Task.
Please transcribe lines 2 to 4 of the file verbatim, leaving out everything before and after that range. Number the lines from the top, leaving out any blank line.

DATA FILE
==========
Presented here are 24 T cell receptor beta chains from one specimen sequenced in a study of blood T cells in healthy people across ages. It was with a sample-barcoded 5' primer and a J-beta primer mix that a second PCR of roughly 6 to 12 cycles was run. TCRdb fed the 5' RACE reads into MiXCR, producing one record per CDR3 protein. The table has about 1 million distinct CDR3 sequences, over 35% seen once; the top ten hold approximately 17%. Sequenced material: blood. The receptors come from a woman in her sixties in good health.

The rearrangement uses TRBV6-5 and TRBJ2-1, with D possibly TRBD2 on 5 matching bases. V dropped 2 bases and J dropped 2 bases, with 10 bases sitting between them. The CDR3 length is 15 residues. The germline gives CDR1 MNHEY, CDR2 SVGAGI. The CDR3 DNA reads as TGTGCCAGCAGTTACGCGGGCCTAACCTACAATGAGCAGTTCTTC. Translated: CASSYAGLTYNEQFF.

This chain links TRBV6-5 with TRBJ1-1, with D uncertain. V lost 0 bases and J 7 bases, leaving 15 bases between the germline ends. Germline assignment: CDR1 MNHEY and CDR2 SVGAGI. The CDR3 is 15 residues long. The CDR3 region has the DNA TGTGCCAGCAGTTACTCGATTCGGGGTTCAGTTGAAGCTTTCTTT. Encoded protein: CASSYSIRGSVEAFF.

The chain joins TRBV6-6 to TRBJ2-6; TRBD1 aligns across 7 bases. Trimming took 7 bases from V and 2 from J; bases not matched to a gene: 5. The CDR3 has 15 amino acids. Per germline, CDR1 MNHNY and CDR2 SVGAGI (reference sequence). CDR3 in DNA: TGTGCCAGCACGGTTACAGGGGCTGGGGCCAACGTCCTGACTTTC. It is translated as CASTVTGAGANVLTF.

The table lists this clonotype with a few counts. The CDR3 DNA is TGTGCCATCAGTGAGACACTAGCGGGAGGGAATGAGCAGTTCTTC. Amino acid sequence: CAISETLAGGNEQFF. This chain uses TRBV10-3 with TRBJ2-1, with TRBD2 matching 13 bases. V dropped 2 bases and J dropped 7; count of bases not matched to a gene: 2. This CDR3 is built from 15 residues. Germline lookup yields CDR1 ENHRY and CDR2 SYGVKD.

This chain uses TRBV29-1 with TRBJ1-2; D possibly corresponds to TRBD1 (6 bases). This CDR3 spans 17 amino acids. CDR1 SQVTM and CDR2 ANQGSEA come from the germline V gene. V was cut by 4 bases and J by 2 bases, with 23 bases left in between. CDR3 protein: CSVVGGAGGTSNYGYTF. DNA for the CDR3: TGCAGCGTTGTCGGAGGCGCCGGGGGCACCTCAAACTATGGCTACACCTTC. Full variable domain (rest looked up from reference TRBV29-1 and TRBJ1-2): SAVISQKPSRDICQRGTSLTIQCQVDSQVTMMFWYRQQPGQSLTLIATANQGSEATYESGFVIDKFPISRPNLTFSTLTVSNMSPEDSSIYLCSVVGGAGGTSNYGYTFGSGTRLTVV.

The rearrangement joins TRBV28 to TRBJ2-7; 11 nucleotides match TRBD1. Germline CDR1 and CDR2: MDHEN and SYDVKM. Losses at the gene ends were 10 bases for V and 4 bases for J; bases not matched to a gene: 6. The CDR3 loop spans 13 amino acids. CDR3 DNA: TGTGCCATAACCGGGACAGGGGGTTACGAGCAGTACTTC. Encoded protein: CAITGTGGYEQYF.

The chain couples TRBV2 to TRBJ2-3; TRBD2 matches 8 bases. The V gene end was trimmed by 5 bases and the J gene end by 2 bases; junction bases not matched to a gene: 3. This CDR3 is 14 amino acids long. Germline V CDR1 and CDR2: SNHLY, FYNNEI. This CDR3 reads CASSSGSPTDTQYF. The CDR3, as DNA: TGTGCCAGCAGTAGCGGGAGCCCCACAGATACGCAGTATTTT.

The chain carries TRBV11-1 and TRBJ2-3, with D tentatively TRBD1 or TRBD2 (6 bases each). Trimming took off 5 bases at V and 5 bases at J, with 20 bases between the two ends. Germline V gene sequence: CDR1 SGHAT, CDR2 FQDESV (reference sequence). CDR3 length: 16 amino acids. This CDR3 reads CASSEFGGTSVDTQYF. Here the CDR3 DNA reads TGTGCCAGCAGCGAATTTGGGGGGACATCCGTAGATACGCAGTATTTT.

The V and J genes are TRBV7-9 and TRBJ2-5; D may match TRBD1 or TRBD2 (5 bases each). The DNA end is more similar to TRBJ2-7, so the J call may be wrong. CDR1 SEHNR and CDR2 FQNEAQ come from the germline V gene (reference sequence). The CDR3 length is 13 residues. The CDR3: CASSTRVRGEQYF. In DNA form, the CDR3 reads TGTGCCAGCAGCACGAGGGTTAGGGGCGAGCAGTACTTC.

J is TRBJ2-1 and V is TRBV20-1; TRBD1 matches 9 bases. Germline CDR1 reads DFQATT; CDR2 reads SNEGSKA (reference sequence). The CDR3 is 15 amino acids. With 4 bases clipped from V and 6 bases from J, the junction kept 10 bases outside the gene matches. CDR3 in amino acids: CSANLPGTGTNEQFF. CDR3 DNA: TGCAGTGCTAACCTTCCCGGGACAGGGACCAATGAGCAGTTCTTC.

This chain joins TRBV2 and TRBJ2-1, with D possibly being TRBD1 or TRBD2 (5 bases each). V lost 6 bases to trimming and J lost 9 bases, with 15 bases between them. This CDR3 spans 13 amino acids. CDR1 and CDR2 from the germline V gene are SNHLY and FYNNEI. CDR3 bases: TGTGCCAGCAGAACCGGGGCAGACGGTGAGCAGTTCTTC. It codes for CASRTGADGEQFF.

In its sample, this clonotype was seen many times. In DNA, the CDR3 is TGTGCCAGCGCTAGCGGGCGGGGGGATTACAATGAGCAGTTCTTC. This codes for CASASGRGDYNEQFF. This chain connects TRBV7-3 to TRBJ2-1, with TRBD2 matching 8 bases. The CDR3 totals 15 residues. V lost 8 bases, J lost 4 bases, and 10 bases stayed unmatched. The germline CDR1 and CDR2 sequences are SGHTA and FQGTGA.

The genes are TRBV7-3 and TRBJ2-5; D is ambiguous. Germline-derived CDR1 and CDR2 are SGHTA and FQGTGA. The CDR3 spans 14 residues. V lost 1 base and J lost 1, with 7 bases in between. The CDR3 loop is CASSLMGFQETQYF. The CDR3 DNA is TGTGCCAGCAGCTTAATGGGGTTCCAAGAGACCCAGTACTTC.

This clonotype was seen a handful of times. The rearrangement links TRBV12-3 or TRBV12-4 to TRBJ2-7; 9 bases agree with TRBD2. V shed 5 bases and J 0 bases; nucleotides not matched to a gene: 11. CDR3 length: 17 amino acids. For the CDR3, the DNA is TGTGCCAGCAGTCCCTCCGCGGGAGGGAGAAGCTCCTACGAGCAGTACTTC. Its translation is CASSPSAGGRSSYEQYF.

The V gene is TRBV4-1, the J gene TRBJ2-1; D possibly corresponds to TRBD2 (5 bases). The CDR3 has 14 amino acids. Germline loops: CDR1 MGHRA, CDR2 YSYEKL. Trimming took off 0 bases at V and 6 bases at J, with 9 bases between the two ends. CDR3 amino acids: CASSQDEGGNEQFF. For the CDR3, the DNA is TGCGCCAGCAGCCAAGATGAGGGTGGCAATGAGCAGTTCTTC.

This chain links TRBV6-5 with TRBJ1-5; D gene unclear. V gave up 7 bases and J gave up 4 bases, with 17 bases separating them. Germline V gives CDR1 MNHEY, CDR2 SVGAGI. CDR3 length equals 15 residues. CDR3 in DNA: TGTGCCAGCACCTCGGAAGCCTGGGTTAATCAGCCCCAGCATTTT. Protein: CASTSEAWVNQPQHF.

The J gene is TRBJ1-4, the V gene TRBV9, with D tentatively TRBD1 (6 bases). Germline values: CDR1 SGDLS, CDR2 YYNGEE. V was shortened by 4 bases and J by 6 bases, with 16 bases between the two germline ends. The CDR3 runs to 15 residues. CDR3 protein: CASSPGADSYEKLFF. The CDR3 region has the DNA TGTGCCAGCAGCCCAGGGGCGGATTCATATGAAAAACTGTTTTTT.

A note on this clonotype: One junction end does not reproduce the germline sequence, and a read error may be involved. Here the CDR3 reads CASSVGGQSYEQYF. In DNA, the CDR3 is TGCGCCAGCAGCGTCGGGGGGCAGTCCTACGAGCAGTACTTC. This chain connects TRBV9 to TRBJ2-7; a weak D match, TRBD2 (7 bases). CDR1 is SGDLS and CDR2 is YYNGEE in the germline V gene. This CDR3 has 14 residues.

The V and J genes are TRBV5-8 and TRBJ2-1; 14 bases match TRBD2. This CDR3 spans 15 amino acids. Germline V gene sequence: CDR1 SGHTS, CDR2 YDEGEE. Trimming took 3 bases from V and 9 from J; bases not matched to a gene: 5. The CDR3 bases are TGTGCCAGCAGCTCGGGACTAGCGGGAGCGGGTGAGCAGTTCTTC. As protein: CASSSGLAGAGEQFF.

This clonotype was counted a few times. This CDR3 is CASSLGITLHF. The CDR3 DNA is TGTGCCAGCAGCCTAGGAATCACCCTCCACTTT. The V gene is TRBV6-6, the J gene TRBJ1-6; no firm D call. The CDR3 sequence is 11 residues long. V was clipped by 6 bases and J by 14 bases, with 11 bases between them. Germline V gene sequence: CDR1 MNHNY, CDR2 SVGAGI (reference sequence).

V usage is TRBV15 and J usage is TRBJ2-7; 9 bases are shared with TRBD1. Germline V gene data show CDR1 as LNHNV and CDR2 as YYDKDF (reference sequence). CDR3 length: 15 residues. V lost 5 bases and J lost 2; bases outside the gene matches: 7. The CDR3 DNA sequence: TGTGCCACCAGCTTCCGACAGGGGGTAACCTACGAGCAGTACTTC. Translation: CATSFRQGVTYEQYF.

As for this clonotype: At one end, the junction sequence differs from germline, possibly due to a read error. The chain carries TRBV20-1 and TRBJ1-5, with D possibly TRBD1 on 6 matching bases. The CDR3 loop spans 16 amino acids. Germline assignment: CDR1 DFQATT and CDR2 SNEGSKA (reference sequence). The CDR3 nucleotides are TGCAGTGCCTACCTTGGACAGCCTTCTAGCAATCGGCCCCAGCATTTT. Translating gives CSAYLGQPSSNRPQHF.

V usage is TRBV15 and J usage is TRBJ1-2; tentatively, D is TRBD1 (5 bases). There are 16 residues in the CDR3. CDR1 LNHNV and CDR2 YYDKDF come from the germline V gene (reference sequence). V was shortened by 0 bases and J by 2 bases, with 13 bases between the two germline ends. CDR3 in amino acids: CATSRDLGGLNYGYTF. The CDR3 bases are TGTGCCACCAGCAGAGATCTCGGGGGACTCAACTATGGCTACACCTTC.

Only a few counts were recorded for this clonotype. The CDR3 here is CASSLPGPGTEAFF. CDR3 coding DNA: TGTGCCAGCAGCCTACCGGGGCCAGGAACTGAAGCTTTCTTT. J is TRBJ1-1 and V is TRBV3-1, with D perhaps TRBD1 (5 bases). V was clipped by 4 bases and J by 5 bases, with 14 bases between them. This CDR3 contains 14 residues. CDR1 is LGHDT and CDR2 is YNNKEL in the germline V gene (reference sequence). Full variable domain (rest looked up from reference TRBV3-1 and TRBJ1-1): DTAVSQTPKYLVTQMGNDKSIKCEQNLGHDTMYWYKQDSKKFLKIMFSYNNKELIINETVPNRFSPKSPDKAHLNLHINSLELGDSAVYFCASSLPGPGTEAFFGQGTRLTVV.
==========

The rearrangement uses TRBV6-5 and TRBJ2-1, with D possibly TRBD2 on 5 matching bases. V dropped 2 bases and J dropped 2 bases, with 10 bases sitting between them. The CDR3 length is 15 residues. The germline gives CDR1 MNHEY, CDR2 SVGAGI. The CDR3 DNA reads as TGTGCCAGCAGTTACGCGGGCCTAACCTACAATGAGCAGTTCTTC. Translated: CASSYAGLTYNEQFF.

This chain links TRBV6-5 with TRBJ1-1, with D uncertain. V lost 0 bases and J 7 bases, leaving 15 bases between the germline ends. Germline assignment: CDR1 MNHEY and CDR2 SVGAGI. The CDR3 is 15 residues long. The CDR3 region has the DNA TGTGCCAGCAGTTACTCGATTCGGGGTTCAGTTGAAGCTTTCTTT. Encoded protein: CASSYSIRGSVEAFF.

The chain joins TRBV6-6 to TRBJ2-6; TRBD1 aligns across 7 bases. Trimming took 7 bases from V and 2 from J; bases not matched to a gene: 5. The CDR3 has 15 amino acids. Per germline, CDR1 MNHNY and CDR2 SVGAGI (reference sequence). CDR3 in DNA: TGTGCCAGCACGGTTACAGGGGCTGGGGCCAACGTCCTGACTTTC. It is translated as CASTVTGAGANVLTF.